In Wales meanwhile, a historic political heartland for Labour, the party lost three assembly seats and will need to seek a coalition partner to govern effectively.
But it is north of the border that the party suffered its most telling defeat, with the Scottish National party (SNP) overtaking it at Holyrood with 47 seats compared to Labour's 46.
SNP leader Alex Salmond will now petition the Liberal Democrats and the two Green MSPs to reach the overall majority of 65 needed to become Scotland's first minister.
The SNP's apparent ascendancy in Scotland is a headache for incoming prime minister Gordon Brown, who is widely expected to become the next Labour leader when Tony Blair steps down in the coming weeks.
But speaking from his Fife constituency yesterday, the chancellor claimed yesterday's results showed Labour had "fought back" in his native Scotland.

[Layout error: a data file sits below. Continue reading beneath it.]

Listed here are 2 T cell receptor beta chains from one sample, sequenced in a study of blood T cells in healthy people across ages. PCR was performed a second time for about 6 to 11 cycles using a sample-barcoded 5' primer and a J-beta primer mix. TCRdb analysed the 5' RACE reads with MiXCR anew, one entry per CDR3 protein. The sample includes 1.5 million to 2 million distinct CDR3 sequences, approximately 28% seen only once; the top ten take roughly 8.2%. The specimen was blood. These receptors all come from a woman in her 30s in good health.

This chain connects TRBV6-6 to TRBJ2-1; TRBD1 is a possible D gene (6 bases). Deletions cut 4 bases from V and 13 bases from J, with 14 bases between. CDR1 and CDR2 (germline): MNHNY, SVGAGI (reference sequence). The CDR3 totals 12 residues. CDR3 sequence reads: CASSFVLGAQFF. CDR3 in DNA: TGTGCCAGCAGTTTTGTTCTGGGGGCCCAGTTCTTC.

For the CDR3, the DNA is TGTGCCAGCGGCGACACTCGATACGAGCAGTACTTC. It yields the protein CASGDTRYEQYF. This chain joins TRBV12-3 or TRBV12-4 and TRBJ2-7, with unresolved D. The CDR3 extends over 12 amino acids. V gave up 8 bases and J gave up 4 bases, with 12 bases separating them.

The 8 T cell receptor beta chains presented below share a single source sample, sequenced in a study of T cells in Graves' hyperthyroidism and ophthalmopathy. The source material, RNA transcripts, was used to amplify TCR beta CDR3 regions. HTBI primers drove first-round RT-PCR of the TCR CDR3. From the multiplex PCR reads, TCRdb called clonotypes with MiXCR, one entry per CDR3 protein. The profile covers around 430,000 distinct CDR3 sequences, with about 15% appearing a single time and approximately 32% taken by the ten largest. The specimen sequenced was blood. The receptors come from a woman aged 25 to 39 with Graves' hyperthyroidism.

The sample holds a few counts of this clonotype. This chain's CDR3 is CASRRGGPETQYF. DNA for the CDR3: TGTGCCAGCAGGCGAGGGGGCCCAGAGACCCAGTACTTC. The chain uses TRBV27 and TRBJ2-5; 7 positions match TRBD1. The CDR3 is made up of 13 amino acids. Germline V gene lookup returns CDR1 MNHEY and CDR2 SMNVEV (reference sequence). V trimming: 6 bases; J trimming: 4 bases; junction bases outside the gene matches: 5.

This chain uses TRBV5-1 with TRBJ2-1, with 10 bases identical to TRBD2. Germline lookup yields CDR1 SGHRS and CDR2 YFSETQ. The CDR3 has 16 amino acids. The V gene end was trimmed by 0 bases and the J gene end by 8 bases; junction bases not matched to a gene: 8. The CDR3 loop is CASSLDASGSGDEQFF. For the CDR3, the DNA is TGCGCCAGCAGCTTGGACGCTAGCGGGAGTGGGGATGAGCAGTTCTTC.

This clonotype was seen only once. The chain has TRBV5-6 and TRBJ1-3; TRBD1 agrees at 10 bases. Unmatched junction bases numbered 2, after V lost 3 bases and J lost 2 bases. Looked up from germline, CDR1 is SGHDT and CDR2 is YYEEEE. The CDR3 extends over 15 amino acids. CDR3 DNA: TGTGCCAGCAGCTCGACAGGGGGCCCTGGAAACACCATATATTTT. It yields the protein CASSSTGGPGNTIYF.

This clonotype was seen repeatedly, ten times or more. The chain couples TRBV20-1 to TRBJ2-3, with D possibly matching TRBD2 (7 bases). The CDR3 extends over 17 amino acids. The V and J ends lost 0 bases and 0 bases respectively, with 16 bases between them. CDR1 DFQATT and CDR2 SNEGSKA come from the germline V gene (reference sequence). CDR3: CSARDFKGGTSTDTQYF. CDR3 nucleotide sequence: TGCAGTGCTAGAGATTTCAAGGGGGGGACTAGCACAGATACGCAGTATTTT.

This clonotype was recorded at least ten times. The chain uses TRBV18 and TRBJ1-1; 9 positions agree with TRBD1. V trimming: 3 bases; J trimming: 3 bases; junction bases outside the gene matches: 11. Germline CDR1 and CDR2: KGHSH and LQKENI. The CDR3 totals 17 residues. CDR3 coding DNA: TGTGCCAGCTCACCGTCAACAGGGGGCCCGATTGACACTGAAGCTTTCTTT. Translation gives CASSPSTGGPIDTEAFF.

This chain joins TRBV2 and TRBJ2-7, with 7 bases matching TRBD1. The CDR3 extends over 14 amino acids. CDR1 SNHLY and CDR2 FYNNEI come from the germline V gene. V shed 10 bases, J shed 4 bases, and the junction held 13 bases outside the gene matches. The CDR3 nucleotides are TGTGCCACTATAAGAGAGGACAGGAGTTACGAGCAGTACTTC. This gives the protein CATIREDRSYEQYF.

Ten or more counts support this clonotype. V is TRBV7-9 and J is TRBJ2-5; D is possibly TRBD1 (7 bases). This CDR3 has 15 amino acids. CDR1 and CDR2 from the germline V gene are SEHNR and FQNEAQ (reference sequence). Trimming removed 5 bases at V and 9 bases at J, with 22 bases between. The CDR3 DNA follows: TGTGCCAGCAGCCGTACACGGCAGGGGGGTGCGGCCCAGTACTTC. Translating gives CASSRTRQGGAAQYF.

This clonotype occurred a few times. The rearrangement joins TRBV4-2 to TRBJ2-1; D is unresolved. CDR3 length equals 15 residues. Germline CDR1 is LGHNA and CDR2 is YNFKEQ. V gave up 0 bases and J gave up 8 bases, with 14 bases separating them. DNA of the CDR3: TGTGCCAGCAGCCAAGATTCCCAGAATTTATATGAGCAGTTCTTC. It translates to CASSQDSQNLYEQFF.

"The vast majority of those who have voted have voted for a Scotland that maintains its rightful place in Britain," he said.
"To all those who came back to Labour – and to everyone throughout Britain – my resolve is that we, the Labour party, will listen and learn as we continue to work for and serve the people of Britain."
After a good day at the polls Mr Cameron meanwhile claimed that his Tories had become the "party of the whole country".
However, Labour still remains by far the dominant party in northern English councils, with neither Manchester, Liverpool or Leeds home to a single Conservative councillor.
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